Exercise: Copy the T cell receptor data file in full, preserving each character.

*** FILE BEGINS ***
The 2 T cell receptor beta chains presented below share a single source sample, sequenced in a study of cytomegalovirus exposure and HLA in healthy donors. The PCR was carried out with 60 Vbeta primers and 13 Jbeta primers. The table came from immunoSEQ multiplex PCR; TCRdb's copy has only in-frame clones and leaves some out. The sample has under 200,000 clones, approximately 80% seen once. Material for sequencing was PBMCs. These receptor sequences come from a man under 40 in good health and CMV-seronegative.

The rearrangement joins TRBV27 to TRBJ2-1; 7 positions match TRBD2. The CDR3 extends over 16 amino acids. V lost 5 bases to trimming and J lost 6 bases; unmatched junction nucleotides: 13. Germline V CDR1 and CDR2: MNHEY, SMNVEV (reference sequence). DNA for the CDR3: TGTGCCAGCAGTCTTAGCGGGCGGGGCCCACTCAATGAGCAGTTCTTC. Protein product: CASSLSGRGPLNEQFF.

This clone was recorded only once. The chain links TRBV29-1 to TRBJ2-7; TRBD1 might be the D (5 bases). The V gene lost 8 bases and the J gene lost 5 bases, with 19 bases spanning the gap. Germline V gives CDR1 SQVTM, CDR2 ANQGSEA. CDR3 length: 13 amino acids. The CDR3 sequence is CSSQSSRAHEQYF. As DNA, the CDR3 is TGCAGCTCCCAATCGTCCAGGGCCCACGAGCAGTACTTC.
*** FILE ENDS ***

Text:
The 2 T cell receptor beta chains presented below share a single source sample, sequenced in a study of cytomegalovirus exposure and HLA in healthy donors. The PCR was carried out with 60 Vbeta primers and 13 Jbeta primers. The table came from immunoSEQ multiplex PCR; TCRdb's copy has only in-frame clones and leaves some out. The sample has under 200,000 clones, approximately 80% seen once. Material for sequencing was PBMCs. These receptor sequences come from a man under 40 in good health and CMV-seronegative.

The rearrangement joins TRBV27 to TRBJ2-1; 7 positions match TRBD2. The CDR3 extends over 16 amino acids. V lost 5 bases to trimming and J lost 6 bases; unmatched junction nucleotides: 13. Germline V CDR1 and CDR2: MNHEY, SMNVEV (reference sequence). DNA for the CDR3: TGTGCCAGCAGTCTTAGCGGGCGGGGCCCACTCAATGAGCAGTTCTTC. Protein product: CASSLSGRGPLNEQFF.

This clone was recorded only once. The chain links TRBV29-1 to TRBJ2-7; TRBD1 might be the D (5 bases). The V gene lost 8 bases and the J gene lost 5 bases, with 19 bases spanning the gap. Germline V gives CDR1 SQVTM, CDR2 ANQGSEA. CDR3 length: 13 amino acids. The CDR3 sequence is CSSQSSRAHEQYF. As DNA, the CDR3 is TGCAGCTCCCAATCGTCCAGGGCCCACGAGCAGTACTTC.